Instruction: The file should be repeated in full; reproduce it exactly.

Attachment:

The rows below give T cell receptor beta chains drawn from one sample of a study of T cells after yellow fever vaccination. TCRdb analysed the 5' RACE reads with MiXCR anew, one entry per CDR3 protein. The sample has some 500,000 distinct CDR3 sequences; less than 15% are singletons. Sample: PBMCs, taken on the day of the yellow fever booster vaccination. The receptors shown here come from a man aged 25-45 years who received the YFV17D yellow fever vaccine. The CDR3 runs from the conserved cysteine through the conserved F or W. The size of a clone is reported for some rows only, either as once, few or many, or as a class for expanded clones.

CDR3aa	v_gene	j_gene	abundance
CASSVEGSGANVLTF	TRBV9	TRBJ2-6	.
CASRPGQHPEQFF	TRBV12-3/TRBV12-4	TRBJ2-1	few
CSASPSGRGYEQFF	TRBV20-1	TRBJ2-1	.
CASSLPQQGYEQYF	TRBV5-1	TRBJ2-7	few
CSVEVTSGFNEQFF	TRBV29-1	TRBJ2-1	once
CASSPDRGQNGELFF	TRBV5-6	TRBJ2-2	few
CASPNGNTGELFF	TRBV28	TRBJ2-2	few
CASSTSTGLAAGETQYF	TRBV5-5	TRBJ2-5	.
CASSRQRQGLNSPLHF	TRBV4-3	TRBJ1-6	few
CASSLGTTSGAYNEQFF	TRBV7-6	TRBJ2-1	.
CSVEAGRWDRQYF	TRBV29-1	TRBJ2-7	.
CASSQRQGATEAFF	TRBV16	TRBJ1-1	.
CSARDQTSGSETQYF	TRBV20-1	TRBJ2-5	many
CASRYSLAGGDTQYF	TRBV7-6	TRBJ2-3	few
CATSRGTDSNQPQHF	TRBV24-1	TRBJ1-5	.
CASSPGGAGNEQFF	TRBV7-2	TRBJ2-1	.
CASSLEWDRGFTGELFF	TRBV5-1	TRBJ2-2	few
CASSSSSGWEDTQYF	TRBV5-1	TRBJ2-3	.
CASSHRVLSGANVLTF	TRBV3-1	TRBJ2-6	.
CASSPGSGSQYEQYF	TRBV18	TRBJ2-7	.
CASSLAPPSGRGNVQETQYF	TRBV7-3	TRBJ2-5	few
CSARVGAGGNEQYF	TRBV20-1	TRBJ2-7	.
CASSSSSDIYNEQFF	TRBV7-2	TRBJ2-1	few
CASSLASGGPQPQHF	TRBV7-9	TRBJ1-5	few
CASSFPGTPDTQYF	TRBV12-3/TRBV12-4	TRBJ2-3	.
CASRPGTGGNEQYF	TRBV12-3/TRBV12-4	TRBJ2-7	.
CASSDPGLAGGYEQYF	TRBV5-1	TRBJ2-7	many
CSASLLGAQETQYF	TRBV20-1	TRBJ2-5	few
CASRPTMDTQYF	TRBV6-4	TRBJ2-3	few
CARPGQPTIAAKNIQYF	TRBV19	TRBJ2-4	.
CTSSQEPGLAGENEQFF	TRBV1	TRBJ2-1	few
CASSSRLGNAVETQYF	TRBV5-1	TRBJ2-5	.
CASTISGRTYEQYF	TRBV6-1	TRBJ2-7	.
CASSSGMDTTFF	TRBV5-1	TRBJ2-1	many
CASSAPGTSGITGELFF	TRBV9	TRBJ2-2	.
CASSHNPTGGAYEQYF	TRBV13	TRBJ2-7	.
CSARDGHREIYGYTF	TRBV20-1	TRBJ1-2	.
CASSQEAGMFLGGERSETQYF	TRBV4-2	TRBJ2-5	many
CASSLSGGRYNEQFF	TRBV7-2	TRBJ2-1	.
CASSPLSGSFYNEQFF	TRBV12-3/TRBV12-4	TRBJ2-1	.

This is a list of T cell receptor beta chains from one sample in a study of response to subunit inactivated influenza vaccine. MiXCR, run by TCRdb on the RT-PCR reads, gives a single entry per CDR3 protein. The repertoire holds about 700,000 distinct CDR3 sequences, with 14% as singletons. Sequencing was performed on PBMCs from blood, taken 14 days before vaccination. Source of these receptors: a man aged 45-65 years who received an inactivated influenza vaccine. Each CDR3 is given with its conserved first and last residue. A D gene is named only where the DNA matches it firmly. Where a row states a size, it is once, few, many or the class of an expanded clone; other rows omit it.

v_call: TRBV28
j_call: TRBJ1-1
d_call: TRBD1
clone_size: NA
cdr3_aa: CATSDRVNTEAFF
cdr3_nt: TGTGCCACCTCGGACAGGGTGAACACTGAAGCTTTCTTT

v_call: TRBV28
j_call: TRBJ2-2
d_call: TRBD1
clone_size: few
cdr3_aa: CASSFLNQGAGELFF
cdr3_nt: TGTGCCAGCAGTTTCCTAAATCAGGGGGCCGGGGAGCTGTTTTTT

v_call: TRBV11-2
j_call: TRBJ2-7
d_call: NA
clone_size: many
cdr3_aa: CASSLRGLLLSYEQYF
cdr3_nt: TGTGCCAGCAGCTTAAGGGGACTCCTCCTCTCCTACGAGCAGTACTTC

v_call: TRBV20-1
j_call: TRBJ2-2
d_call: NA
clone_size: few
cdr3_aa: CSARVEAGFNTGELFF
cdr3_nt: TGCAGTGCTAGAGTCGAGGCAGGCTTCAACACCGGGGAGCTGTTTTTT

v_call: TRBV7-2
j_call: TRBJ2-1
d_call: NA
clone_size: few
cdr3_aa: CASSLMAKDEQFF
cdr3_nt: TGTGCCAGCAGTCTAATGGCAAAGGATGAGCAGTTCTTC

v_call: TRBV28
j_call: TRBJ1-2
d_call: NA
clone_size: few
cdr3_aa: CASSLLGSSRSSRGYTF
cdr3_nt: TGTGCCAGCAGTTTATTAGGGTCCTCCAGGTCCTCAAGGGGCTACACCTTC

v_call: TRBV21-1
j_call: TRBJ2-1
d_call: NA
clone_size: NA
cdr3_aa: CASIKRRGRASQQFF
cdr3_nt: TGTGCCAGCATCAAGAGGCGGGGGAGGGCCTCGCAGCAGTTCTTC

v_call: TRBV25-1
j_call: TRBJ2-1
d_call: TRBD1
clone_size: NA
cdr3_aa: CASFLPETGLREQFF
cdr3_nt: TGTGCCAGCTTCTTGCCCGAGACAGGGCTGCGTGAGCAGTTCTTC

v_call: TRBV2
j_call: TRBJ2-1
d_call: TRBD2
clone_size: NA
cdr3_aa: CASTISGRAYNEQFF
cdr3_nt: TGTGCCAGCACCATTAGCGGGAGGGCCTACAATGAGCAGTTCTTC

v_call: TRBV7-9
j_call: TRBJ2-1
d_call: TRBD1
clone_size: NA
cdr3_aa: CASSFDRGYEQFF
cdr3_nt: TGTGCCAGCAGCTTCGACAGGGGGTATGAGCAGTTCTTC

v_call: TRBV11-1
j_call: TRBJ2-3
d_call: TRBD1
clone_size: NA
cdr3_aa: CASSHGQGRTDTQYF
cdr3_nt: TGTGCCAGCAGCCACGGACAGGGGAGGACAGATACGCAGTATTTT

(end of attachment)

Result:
The rows below give T cell receptor beta chains drawn from one sample of a study of T cells after yellow fever vaccination. TCRdb analysed the 5' RACE reads with MiXCR anew, one entry per CDR3 protein. The sample has some 500,000 distinct CDR3 sequences; less than 15% are singletons. Sample: PBMCs, taken on the day of the yellow fever booster vaccination. The receptors shown here come from a man aged 25-45 years who received the YFV17D yellow fever vaccine. The CDR3 runs from the conserved cysteine through the conserved F or W. The size of a clone is reported for some rows only, either as once, few or many, or as a class for expanded clones.

CDR3aa	v_gene	j_gene	abundance
CASSVEGSGANVLTF	TRBV9	TRBJ2-6	.
CASRPGQHPEQFF	TRBV12-3/TRBV12-4	TRBJ2-1	few
CSASPSGRGYEQFF	TRBV20-1	TRBJ2-1	.
CASSLPQQGYEQYF	TRBV5-1	TRBJ2-7	few
CSVEVTSGFNEQFF	TRBV29-1	TRBJ2-1	once
CASSPDRGQNGELFF	TRBV5-6	TRBJ2-2	few
CASPNGNTGELFF	TRBV28	TRBJ2-2	few
CASSTSTGLAAGETQYF	TRBV5-5	TRBJ2-5	.
CASSRQRQGLNSPLHF	TRBV4-3	TRBJ1-6	few
CASSLGTTSGAYNEQFF	TRBV7-6	TRBJ2-1	.
CSVEAGRWDRQYF	TRBV29-1	TRBJ2-7	.
CASSQRQGATEAFF	TRBV16	TRBJ1-1	.
CSARDQTSGSETQYF	TRBV20-1	TRBJ2-5	many
CASRYSLAGGDTQYF	TRBV7-6	TRBJ2-3	few
CATSRGTDSNQPQHF	TRBV24-1	TRBJ1-5	.
CASSPGGAGNEQFF	TRBV7-2	TRBJ2-1	.
CASSLEWDRGFTGELFF	TRBV5-1	TRBJ2-2	few
CASSSSSGWEDTQYF	TRBV5-1	TRBJ2-3	.
CASSHRVLSGANVLTF	TRBV3-1	TRBJ2-6	.
CASSPGSGSQYEQYF	TRBV18	TRBJ2-7	.
CASSLAPPSGRGNVQETQYF	TRBV7-3	TRBJ2-5	few
CSARVGAGGNEQYF	TRBV20-1	TRBJ2-7	.
CASSSSSDIYNEQFF	TRBV7-2	TRBJ2-1	few
CASSLASGGPQPQHF	TRBV7-9	TRBJ1-5	few
CASSFPGTPDTQYF	TRBV12-3/TRBV12-4	TRBJ2-3	.
CASRPGTGGNEQYF	TRBV12-3/TRBV12-4	TRBJ2-7	.
CASSDPGLAGGYEQYF	TRBV5-1	TRBJ2-7	many
CSASLLGAQETQYF	TRBV20-1	TRBJ2-5	few
CASRPTMDTQYF	TRBV6-4	TRBJ2-3	few
CARPGQPTIAAKNIQYF	TRBV19	TRBJ2-4	.
CTSSQEPGLAGENEQFF	TRBV1	TRBJ2-1	few
CASSSRLGNAVETQYF	TRBV5-1	TRBJ2-5	.
CASTISGRTYEQYF	TRBV6-1	TRBJ2-7	.
CASSSGMDTTFF	TRBV5-1	TRBJ2-1	many
CASSAPGTSGITGELFF	TRBV9	TRBJ2-2	.
CASSHNPTGGAYEQYF	TRBV13	TRBJ2-7	.
CSARDGHREIYGYTF	TRBV20-1	TRBJ1-2	.
CASSQEAGMFLGGERSETQYF	TRBV4-2	TRBJ2-5	many
CASSLSGGRYNEQFF	TRBV7-2	TRBJ2-1	.
CASSPLSGSFYNEQFF	TRBV12-3/TRBV12-4	TRBJ2-1	.

This is a list of T cell receptor beta chains from one sample in a study of response to subunit inactivated influenza vaccine. MiXCR, run by TCRdb on the RT-PCR reads, gives a single entry per CDR3 protein. The repertoire holds about 700,000 distinct CDR3 sequences, with 14% as singletons. Sequencing was performed on PBMCs from blood, taken 14 days before vaccination. Source of these receptors: a man aged 45-65 years who received an inactivated influenza vaccine. Each CDR3 is given with its conserved first and last residue. A D gene is named only where the DNA matches it firmly. Where a row states a size, it is once, few, many or the class of an expanded clone; other rows omit it.

v_call: TRBV28
j_call: TRBJ1-1
d_call: TRBD1
clone_size: NA
cdr3_aa: CATSDRVNTEAFF
cdr3_nt: TGTGCCACCTCGGACAGGGTGAACACTGAAGCTTTCTTT

v_call: TRBV28
j_call: TRBJ2-2
d_call: TRBD1
clone_size: few
cdr3_aa: CASSFLNQGAGELFF
cdr3_nt: TGTGCCAGCAGTTTCCTAAATCAGGGGGCCGGGGAGCTGTTTTTT

v_call: TRBV11-2
j_call: TRBJ2-7
d_call: NA
clone_size: many
cdr3_aa: CASSLRGLLLSYEQYF
cdr3_nt: TGTGCCAGCAGCTTAAGGGGACTCCTCCTCTCCTACGAGCAGTACTTC

v_call: TRBV20-1
j_call: TRBJ2-2
d_call: NA
clone_size: few
cdr3_aa: CSARVEAGFNTGELFF
cdr3_nt: TGCAGTGCTAGAGTCGAGGCAGGCTTCAACACCGGGGAGCTGTTTTTT

v_call: TRBV7-2
j_call: TRBJ2-1
d_call: NA
clone_size: few
cdr3_aa: CASSLMAKDEQFF
cdr3_nt: TGTGCCAGCAGTCTAATGGCAAAGGATGAGCAGTTCTTC

v_call: TRBV28
j_call: TRBJ1-2
d_call: NA
clone_size: few
cdr3_aa: CASSLLGSSRSSRGYTF
cdr3_nt: TGTGCCAGCAGTTTATTAGGGTCCTCCAGGTCCTCAAGGGGCTACACCTTC

v_call: TRBV21-1
j_call: TRBJ2-1
d_call: NA
clone_size: NA
cdr3_aa: CASIKRRGRASQQFF
cdr3_nt: TGTGCCAGCATCAAGAGGCGGGGGAGGGCCTCGCAGCAGTTCTTC

v_call: TRBV25-1
j_call: TRBJ2-1
d_call: TRBD1
clone_size: NA
cdr3_aa: CASFLPETGLREQFF
cdr3_nt: TGTGCCAGCTTCTTGCCCGAGACAGGGCTGCGTGAGCAGTTCTTC

v_call: TRBV2
j_call: TRBJ2-1
d_call: TRBD2
clone_size: NA
cdr3_aa: CASTISGRAYNEQFF
cdr3_nt: TGTGCCAGCACCATTAGCGGGAGGGCCTACAATGAGCAGTTCTTC

v_call: TRBV7-9
j_call: TRBJ2-1
d_call: TRBD1
clone_size: NA
cdr3_aa: CASSFDRGYEQFF
cdr3_nt: TGTGCCAGCAGCTTCGACAGGGGGTATGAGCAGTTCTTC

v_call: TRBV11-1
j_call: TRBJ2-3
d_call: TRBD1
clone_size: NA
cdr3_aa: CASSHGQGRTDTQYF
cdr3_nt: TGTGCCAGCAGCCACGGACAGGGGAGGACAGATACGCAGTATTTT